One of the UK’s top asbestos experts has been leading the fight against the hidden killer for 20 years – but a nasty accident meant he nearly missed out on his chance to enter the industry completely.
Ian Stone began his career working in a solicitor’s office but he yearned for a role which would take him around the country. When an asbestos company advertised that they wanted a trainee it appealed to Ian’s interest in scientific work and his desire to work on site.
He was thrilled when he was offered an interview but unfortunately, he never got there.
“I was involved in a motorcycle accident and was really badly injured – I was in hospital for two months and had to cancel the interview,”
“Around a year later, after several operations and physiotherapy, I returned to work at the solicitor’s office but, fortunately, fate intervened and the same asbestos company advertised again for a trainee. Thankfully, they remembered me, and I got the job.”
Ian joined the asbestos industry in January 2002 and over the next few years he did everything from working in the laboratories to
Ian went on to run ATAC, the UK’s leading association for the asbestos testing and consultancy industry, for several years and has actively lobbied governments about asbestos in the UK.
Today, he is well known as one of the directors of leading asbestos consultancy, Acorn Analytical Services, and is based in their Northampton office.
With his Acorn colleagues he has developed award-winning systems for managing asbestos, written a best-selling book on the subject and produces educational podcasts to raise awareness about the hazardous substance.
At the end of 2021, Ian also helped Acorn to launch a hard-hitting campaign to tackle the issue of asbestos in UK schools.
Over the past 20 years he has seen different pieces of asbestos legislation introduced and the Health and Safety Executive-run awareness campaigns but, sadly, he feels not much has changed.
“I entered the industry a couple of years after the use of asbestos had been banned and new regulations had just come out which included the duty to manage asbestos in non-domestic properties,” he said. “At the time there was a massive boom because everyone wanted asbestos surveys but over time the interest dropped off.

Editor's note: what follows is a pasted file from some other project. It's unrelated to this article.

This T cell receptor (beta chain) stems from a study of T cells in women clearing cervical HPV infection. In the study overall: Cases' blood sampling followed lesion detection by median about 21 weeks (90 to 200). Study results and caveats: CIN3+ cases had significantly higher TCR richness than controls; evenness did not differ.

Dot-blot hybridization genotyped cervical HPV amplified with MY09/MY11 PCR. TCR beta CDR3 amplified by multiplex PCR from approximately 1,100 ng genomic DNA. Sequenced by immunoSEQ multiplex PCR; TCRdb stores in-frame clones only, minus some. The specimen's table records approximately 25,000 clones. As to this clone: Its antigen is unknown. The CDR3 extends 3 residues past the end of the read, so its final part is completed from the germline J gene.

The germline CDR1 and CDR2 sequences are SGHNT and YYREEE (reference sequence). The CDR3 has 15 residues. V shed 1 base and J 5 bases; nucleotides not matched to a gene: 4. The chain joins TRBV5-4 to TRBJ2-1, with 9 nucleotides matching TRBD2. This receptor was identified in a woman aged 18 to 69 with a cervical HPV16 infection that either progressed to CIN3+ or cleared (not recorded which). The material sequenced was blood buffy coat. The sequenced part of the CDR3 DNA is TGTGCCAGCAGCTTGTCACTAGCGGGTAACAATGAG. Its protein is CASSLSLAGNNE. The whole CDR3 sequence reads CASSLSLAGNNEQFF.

“Today, some companies do a good job of managing their asbestos but week in, week out we see the same issues that we were seeing in 2002. We still go to premises that have never had an asbestos management survey and don’t have an asbestos register. As a result, at least once or twice a week we receive emergency calls from businesses across the country that fear they have disturbed asbestos and have put people’s lives at risk.
“On average 5,000 people die from asbestos-related diseases in the UK every year and thousands more will continue to die each year if people aren’t educated about the dangers. If you work in a property which was built before 2000 it may contain asbestos, and a duty holder must be appointed to manage that risk.
“If businesses aren’t managing their asbestos, we’d invite them to have a conversation with us. We’re not a charity but I’m happy to have 100 conversations and get no work from them if it means people go away more educated.
“It isn’t a good idea for people to ignore their asbestos – they could end up putting lives at risk and they may find themselves and their organisations being prosecuted.”
For further information visit Acorn Analytical Services or call 0844 818 0895